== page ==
Telomere length measurements are becoming increasingly popular in biology as a non-lethal tool for estimating organisms’ biological conditions. One particularly appealing application of telomere length measurements for conservation biologists is genetic age estimation. Most age estimation methods require animals to be sacrificed followed by the dissection and sectioning of calcified structures. Because telomeres degrade over time, telomere lengths may provide non-lethal and minimally invasive tool for estimating age. Furthermore, telomere length may also be useful for predicting longevity and fitness. Traditionally, telomere lengths have been measured using terminal restriction fragment (TRF) methodology; however, there is no one standard laboratory procedure to estimate the size of these fragments, and few studies supply repeatability data for the respective methods. While TRF telomere length assays are applicable to all organisms with known telomere repeat motif sequences, inconsistencies in TRF methodology include template DNA treatment, restriction enzymes used, gel electrophoresis methods, and probe/detection methods. Here we present a study documenting repeatability data for a specific laboratory procedure for estimating telomere length using two common restriction enzymes, denaturing pulsed field gel electrophoresis, and a chemiluminescent detection system for three replicates of 16 individual red drum collected in South Carolina. The data were analyzed following traditional methods using an average across the entire TRF distribution, which represents all TRF lengths found in the sample; and following non-traditional methods, where only a subsample of the TRF distributions are analyzed. Our results demonstrate a strong correlation among average TRF lengths between replicates while analyzing the entire TRF distribution; however, our results show a decreasing trend of consistency between replicates as smaller portions of the TRF distribution were analyzed. These results suggest our method provides a repeatable estimate of average TRF length in a sample, and we urge that caution should be exercised when subsampling TRF distributions for telomere length analysis. Repeatability data not only validate the assay producing the data, but also may allow researchers to develop standard optimal criteria to balance cost and extent of their study design.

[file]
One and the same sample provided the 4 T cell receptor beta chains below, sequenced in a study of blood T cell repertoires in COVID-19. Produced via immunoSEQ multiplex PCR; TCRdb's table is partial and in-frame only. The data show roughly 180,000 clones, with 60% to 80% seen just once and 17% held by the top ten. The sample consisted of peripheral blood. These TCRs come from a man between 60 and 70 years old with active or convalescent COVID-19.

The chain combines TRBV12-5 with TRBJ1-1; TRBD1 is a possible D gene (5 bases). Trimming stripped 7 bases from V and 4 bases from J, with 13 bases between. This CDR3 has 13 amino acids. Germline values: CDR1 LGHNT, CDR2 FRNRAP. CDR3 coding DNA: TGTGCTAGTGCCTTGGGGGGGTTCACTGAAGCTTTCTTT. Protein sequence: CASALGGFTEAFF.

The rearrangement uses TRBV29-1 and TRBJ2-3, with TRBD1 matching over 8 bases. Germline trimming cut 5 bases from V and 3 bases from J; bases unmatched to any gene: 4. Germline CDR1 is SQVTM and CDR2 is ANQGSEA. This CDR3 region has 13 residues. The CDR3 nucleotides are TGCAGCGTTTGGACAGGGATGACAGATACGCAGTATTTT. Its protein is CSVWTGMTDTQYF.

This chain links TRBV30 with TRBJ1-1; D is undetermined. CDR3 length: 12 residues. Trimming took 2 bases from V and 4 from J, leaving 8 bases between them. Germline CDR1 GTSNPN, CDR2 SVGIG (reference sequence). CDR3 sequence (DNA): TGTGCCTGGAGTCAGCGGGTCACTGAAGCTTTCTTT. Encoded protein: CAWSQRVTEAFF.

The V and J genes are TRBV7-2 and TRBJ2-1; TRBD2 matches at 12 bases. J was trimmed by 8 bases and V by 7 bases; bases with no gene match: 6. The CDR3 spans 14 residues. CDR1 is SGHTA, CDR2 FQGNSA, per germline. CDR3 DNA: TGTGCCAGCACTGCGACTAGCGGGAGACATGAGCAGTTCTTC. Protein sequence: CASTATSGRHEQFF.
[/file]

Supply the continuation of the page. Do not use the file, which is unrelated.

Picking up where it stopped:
Conservation Genetics Resources – Springer Journals
Published: Feb 15, 2017
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